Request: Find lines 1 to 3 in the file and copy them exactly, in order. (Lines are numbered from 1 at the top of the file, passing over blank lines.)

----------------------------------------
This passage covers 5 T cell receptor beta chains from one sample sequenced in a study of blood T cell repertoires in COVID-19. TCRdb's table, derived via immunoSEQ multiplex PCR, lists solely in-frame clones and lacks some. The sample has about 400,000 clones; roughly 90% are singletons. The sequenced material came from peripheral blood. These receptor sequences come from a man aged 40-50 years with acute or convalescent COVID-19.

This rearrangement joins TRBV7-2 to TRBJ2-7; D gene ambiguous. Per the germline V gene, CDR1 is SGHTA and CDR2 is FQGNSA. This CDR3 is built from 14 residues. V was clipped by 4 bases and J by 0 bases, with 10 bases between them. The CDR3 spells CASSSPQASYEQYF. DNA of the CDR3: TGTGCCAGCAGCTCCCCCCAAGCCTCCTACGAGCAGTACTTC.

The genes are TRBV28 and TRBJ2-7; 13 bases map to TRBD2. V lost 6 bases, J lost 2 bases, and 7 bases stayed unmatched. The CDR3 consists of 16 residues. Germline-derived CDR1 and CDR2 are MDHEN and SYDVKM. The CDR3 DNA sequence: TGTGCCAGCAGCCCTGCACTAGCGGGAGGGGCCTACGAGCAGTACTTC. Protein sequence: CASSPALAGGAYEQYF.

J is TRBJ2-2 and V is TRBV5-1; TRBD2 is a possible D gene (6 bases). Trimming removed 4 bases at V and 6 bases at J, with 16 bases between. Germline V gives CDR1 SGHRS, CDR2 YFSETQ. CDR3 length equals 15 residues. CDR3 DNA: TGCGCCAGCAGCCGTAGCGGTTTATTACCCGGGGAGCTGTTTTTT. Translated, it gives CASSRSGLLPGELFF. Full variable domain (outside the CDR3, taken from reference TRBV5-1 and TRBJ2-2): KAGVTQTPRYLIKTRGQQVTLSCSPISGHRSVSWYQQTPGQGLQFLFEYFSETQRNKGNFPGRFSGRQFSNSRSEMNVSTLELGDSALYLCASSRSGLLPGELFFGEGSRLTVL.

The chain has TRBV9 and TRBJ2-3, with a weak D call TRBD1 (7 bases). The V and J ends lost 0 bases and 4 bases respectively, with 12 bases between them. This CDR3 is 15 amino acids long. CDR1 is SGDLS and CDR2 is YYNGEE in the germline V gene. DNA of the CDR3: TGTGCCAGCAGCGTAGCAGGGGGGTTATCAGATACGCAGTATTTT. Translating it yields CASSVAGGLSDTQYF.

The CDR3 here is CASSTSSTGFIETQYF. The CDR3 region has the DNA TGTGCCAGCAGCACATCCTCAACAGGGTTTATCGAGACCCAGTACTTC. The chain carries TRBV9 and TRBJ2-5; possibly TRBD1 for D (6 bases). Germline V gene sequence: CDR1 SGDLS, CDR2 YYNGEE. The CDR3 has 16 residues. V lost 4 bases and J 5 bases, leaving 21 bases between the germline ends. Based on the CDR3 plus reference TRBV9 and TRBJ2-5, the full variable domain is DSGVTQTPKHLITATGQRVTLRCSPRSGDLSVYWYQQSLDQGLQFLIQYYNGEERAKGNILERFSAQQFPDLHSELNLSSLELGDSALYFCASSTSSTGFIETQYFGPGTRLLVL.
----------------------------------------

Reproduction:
This passage covers 5 T cell receptor beta chains from one sample sequenced in a study of blood T cell repertoires in COVID-19. TCRdb's table, derived via immunoSEQ multiplex PCR, lists solely in-frame clones and lacks some. The sample has about 400,000 clones; roughly 90% are singletons. The sequenced material came from peripheral blood. These receptor sequences come from a man aged 40-50 years with acute or convalescent COVID-19.

This rearrangement joins TRBV7-2 to TRBJ2-7; D gene ambiguous. Per the germline V gene, CDR1 is SGHTA and CDR2 is FQGNSA. This CDR3 is built from 14 residues. V was clipped by 4 bases and J by 0 bases, with 10 bases between them. The CDR3 spells CASSSPQASYEQYF. DNA of the CDR3: TGTGCCAGCAGCTCCCCCCAAGCCTCCTACGAGCAGTACTTC.

The genes are TRBV28 and TRBJ2-7; 13 bases map to TRBD2. V lost 6 bases, J lost 2 bases, and 7 bases stayed unmatched. The CDR3 consists of 16 residues. Germline-derived CDR1 and CDR2 are MDHEN and SYDVKM. The CDR3 DNA sequence: TGTGCCAGCAGCCCTGCACTAGCGGGAGGGGCCTACGAGCAGTACTTC. Protein sequence: CASSPALAGGAYEQYF.